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Los Campesinos! produce rich, layered sound, family-style

Patrick Caldwell
Despite their name, Los Campesinos! hail from Wales, and are glad to return home when they can, though the band has been touring a lot of late.

Plenty of bands stylize their names in an odd way — with !!! almost certainly the reigning champion — but it's the rare outfit that extends unconventional punctuation even to its individual members. So it goes for Los Campesinos!, an eight-piece pop outfit out of Cardiff, Wales, that's christened each member with the band's name — Spanish for ‘peasants' — along with their own corresponding exclamation point. So we have Gareth Campesinos! (lead vocalist), Tom Campesinos! (lead guitarist), Harriet Campesinos! (the violinist). And so forth.

This is appropriate for three reasons. The ‘peasants' moniker suits a band that's immensely humble. The shared faux-last names tell you that Los Campesinos! approach their band as a family, an ever-fluctuating ensemble in which the needs of the many outweigh the needs of the few. And the punctuation — well, Los Campesinos! trade in Pixy Stix-evoking pop: big, boundless anthems where vocals pile on top of guitars pile on top of strings pile on top of keys, Gareth shouting his wry, angsty ruminations on love and loss and music and soccer and life in general. In other words: This is exclamation-point pop.

Ahead of Saturday night's headlining show at La Zona Rosa, founding member and guitarist Neil Campesinos! took a few minutes to talk about the band's post-rock origins, what British musical movement they emphatically didn't want to be a part of and the benefits of having a lead musical visionary.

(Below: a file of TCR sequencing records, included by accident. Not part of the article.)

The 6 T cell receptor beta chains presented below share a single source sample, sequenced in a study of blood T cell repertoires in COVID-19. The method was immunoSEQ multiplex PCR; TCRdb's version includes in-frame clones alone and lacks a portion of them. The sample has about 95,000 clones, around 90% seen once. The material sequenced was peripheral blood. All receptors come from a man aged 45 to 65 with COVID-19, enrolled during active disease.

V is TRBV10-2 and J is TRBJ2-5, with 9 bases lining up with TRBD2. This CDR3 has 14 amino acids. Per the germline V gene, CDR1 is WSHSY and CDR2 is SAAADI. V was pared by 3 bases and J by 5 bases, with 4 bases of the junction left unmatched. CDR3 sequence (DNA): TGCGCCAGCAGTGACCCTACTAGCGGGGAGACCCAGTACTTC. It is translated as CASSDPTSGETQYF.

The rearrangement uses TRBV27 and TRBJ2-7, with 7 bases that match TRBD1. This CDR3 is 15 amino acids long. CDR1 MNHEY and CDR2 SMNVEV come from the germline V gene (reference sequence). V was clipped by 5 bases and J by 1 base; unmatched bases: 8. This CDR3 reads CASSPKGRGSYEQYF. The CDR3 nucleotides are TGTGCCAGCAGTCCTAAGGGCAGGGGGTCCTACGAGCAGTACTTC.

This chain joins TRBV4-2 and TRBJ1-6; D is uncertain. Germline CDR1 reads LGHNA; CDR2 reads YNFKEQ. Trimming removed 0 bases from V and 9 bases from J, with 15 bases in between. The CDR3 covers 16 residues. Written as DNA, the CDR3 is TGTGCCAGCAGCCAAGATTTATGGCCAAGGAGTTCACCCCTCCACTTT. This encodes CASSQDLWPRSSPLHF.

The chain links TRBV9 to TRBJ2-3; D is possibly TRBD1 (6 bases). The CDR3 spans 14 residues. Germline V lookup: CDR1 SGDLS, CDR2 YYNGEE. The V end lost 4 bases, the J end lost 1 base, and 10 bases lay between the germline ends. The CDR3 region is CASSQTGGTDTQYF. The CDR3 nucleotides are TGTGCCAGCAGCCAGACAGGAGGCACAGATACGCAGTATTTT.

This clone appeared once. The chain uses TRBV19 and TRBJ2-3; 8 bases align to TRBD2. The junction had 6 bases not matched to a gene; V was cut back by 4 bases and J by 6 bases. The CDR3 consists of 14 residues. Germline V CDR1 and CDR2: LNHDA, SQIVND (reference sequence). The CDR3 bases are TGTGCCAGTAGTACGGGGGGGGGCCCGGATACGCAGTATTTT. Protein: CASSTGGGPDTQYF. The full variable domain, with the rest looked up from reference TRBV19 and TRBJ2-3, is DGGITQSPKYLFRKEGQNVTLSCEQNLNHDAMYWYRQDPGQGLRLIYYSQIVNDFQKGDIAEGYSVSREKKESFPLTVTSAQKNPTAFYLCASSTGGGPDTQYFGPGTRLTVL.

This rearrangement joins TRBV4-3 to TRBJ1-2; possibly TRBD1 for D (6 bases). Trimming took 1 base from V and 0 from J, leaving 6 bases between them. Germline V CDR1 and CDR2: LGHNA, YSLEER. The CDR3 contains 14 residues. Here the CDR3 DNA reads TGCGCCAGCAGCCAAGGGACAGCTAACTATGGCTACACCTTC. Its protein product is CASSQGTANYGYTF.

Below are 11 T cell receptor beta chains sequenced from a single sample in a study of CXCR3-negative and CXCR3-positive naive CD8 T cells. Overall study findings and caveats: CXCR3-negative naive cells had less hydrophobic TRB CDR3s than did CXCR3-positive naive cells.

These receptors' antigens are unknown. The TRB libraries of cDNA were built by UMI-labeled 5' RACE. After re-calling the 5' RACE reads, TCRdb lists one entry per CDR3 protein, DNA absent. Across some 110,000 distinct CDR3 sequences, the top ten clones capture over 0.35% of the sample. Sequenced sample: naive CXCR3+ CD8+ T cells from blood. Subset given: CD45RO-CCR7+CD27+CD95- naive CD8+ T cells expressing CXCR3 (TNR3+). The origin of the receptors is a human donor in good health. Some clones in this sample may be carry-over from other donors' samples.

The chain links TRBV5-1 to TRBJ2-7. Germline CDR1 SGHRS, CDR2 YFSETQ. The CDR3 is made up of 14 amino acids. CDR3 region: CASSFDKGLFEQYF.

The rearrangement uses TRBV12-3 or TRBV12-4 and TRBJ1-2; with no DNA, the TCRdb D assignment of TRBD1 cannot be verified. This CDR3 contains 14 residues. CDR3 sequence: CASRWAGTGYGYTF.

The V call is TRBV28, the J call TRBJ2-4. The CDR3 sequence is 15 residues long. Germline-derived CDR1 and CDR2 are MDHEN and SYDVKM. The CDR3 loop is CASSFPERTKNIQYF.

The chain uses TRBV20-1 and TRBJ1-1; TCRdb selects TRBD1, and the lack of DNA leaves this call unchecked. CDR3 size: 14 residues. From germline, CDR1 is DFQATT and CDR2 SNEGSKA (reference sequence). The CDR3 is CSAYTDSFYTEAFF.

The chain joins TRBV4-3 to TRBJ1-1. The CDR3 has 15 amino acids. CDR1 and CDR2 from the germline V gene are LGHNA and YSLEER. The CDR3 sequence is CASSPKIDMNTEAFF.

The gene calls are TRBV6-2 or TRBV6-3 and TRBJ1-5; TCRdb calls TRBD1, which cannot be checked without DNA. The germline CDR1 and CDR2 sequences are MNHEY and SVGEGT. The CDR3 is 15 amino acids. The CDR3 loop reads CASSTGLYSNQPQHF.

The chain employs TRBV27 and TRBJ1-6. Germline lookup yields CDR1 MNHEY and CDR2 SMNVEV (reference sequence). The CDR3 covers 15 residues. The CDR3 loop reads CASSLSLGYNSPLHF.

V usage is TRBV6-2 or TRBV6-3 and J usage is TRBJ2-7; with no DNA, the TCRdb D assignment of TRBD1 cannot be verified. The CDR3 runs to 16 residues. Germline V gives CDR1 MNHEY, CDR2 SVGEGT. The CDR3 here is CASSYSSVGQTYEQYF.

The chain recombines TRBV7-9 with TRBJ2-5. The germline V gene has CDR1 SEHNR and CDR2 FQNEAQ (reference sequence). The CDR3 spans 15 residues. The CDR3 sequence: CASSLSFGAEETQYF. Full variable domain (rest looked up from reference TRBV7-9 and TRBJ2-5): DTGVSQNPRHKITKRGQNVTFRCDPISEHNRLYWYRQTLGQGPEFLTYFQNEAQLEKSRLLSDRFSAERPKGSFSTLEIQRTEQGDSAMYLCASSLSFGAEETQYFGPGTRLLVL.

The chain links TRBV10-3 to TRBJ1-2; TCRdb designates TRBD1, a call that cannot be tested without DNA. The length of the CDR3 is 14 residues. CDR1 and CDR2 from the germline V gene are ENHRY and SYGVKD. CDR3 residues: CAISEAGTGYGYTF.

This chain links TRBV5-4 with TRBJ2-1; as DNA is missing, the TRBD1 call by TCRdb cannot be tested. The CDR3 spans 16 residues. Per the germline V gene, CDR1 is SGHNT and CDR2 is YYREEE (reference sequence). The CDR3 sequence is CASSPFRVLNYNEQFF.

It seems like you've been on a Bob Dylan-style never-ending tour essentially since late 2006. After logging so many miles, do the individual tours still have any sense of identity?

No; somewhat strangely, I suppose, they do have an individual identity. But I'm not sure what gives them that identity. Perhaps the different venues and cities we play in have an impact, although we're not really playing a lot of new cities or even venues right now. But no, every tour still feels fresh and different and equally exciting regardless of whether we're doing it for the first time or the tenth. This tour, for instance, we're having a lot of fun. We're just in a really good mood. So far it's been kind of everything we've ever hoped for — lots of good people and good beers and lots of laughs. The all-around package.

Do you get to spend much time in Cardiff anymore?

Yeah, we do, actually. It probably seems like we're on tour a lot, but this year we spent a good few months at home. We tour a lot, but in between bouts there's often a month or so we get at home. Which is good, because it's nice for the first few weeks and then it gets a bit dull. I miss being out all night and having no responsibilities. Living the rock ‘n' roll dream.

You sound like you're being a bit facetious.

Yeah, no, touring is literally the opposite of that. For us at least.

Los Campesinos! started with yourself and some friends at the University of Cardiff, and Tom and Gareth came in later. Since those two are so integral to the sound of the band, what did you sound like in those first sessions?